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I’m fairly new with Jekyll and I also had issues getting it to work with CodeKit. I’m a pretty light CodeKit user, ie. i have no idea what a hook is supposed to do or how to use it. The biggest issue I faced with Jekyll is that it doesn’t generate a sitemap or have an auto-prefixer. There are pluguns for that, but since I already have codekit I prefer to set everything up there.
This doesn’t address having codekit look after everything, but it does let codekit and jekyll be friends.
** Getting a sassmap to show up in code inspector **
For development, do the following in your site files
assets/css/styles.scsscomment out the front matter so it isn’t tracked by jekyll
//@import "main";and replace with
- if it’s running, stop
You can now use whatever compiler you like and it will generate a sass map that can be used in the inspector.
This should work fine, but if you want to do things the jekyll way, reverse these steps for production.
** if using codekit **
There are some things you will need to setup in codekit to work with jekyll
- go to general settings and add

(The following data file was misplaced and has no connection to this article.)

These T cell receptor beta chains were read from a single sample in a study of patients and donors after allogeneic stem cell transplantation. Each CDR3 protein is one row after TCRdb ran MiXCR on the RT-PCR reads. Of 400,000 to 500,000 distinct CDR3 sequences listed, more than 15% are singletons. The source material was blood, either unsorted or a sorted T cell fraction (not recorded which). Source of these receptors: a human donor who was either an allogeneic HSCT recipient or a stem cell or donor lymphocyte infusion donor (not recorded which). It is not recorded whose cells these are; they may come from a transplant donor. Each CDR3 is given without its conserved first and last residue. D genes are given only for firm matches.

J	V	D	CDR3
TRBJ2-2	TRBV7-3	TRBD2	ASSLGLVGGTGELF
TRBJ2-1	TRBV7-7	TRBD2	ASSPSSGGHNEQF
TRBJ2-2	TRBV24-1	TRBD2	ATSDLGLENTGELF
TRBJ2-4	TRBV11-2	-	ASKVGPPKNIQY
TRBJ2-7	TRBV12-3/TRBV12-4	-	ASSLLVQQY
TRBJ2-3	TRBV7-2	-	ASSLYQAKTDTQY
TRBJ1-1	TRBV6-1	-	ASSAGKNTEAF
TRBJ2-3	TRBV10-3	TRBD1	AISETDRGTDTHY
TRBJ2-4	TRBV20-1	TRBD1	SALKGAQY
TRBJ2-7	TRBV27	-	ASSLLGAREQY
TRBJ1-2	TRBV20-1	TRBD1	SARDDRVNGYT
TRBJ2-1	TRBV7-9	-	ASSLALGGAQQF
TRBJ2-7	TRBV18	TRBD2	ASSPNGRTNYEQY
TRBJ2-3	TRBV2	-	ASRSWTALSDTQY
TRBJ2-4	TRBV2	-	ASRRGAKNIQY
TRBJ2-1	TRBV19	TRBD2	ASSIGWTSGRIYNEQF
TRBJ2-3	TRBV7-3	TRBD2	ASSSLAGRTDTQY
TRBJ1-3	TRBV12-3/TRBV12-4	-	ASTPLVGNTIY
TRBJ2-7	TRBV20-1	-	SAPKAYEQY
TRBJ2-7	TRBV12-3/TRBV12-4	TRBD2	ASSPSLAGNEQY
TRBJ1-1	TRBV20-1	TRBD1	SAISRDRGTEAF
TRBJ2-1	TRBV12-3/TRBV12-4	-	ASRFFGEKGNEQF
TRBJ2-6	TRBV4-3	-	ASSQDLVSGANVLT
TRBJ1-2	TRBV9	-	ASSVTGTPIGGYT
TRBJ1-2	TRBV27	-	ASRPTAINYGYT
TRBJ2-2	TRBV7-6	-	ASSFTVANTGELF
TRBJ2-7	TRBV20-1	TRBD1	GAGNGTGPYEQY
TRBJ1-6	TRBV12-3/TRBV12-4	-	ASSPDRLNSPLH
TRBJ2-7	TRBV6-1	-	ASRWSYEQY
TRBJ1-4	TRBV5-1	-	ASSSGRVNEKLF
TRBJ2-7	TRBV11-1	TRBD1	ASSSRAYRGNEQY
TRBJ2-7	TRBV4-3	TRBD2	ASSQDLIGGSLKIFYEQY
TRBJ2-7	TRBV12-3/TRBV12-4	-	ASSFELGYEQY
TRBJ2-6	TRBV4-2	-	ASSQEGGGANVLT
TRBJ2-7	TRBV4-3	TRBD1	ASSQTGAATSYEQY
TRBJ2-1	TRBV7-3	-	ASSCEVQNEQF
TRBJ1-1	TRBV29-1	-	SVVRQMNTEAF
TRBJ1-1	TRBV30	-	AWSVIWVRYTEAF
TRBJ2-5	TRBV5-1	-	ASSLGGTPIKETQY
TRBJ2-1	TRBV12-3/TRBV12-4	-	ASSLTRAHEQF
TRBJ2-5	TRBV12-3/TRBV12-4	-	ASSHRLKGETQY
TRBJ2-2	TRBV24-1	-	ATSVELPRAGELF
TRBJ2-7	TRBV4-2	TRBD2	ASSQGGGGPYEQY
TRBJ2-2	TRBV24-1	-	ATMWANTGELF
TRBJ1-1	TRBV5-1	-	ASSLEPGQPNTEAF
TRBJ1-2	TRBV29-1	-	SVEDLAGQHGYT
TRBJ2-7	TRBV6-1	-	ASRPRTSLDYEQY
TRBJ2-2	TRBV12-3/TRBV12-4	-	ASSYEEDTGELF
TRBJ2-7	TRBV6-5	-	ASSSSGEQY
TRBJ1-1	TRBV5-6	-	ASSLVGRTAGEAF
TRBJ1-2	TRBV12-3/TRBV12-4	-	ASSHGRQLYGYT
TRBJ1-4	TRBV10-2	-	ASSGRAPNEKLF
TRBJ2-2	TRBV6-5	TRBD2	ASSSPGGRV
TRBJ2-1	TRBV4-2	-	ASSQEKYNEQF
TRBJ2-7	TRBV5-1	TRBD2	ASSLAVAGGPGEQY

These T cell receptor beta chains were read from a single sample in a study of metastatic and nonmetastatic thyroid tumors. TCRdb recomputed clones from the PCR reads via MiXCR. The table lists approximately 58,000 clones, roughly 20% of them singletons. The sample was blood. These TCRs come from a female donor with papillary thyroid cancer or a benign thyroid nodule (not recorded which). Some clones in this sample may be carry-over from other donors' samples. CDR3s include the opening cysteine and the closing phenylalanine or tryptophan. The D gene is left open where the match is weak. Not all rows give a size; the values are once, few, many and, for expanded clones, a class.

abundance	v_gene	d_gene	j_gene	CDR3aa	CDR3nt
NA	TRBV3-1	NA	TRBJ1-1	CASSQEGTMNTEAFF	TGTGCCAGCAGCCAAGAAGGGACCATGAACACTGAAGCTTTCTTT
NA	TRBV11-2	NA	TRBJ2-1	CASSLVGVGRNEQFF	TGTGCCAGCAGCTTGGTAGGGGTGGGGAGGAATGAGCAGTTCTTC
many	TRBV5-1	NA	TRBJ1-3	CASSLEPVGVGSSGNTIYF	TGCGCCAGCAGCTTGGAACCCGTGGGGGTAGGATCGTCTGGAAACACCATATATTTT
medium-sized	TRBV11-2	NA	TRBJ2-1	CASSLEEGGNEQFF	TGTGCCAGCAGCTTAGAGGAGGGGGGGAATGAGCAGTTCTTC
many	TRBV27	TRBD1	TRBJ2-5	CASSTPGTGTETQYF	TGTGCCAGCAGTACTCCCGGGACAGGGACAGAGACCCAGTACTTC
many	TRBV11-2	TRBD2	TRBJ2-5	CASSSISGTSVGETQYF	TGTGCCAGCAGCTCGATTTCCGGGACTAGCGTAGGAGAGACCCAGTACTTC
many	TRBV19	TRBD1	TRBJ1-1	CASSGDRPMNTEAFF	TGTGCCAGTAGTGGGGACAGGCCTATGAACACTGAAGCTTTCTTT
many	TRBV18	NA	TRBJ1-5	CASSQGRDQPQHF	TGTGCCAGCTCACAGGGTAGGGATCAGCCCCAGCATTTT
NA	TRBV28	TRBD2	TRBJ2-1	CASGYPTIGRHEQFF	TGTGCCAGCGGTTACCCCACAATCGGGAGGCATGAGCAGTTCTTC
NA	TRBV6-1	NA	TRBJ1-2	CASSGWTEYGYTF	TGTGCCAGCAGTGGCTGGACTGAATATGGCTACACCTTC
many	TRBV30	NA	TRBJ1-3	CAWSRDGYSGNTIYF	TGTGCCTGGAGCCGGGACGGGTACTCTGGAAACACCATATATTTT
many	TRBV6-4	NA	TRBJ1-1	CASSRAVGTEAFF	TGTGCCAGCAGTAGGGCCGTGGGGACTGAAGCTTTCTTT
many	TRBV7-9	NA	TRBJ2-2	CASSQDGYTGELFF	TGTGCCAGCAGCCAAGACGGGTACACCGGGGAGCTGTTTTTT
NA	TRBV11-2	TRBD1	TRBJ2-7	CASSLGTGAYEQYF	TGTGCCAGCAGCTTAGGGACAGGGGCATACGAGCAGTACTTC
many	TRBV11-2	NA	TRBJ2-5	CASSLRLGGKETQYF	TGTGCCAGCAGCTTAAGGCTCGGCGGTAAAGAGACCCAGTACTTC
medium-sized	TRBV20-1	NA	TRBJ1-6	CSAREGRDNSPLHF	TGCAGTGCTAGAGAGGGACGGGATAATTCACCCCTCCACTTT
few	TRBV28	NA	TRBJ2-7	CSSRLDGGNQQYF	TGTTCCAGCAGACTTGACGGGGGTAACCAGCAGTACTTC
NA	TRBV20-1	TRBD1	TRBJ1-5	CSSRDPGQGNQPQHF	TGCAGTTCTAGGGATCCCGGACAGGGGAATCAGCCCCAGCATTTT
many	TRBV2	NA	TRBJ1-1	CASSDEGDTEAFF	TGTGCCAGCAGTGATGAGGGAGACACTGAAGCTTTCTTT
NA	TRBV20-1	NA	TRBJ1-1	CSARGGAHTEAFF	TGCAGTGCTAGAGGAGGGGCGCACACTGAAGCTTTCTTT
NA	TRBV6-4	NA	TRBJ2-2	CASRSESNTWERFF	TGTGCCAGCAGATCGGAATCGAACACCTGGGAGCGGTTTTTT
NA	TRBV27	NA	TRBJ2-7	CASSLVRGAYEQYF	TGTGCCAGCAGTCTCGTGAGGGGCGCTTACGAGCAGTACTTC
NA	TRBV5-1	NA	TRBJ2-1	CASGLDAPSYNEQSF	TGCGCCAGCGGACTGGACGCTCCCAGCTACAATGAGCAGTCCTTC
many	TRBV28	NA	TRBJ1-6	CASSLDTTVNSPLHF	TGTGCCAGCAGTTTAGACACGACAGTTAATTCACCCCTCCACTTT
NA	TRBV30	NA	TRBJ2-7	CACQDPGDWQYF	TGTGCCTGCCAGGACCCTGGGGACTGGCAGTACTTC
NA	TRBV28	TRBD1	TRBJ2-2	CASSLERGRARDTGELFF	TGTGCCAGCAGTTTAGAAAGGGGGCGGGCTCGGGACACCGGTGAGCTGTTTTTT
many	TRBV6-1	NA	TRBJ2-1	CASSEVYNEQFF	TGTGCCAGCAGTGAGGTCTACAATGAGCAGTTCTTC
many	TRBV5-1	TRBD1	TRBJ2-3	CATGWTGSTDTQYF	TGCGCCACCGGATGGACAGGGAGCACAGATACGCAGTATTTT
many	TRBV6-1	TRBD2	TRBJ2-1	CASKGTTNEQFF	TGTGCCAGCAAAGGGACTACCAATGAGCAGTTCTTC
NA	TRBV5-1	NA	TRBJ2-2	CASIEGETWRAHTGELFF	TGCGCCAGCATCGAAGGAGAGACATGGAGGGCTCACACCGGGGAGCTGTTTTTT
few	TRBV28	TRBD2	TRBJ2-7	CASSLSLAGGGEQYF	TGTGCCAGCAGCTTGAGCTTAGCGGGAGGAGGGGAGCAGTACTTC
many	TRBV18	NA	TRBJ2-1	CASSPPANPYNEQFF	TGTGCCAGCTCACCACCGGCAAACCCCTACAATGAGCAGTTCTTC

/_siteto the ignore list
- in languages, go to markdown and under markdown output, ignore markdown files on change/build (because jekyll does this)
- in languages, go to sass and make sure sass compiles to the same folder as the source
- in browser refresh settings, turn on external server
- set path to external server to
- restart codekit or refresh project
in a terminal, at the root of your jekyll project
bundle exec jekyll serve
Following these steps, I was able to get codekit to look after all the sass, use auto-prefixer and use a source map for sass. By setting the external server path I can use codekit’s ‘preview in browser` feature.
There may be a better way to manage this, I don’t claim to be any sort of expert in configuring things.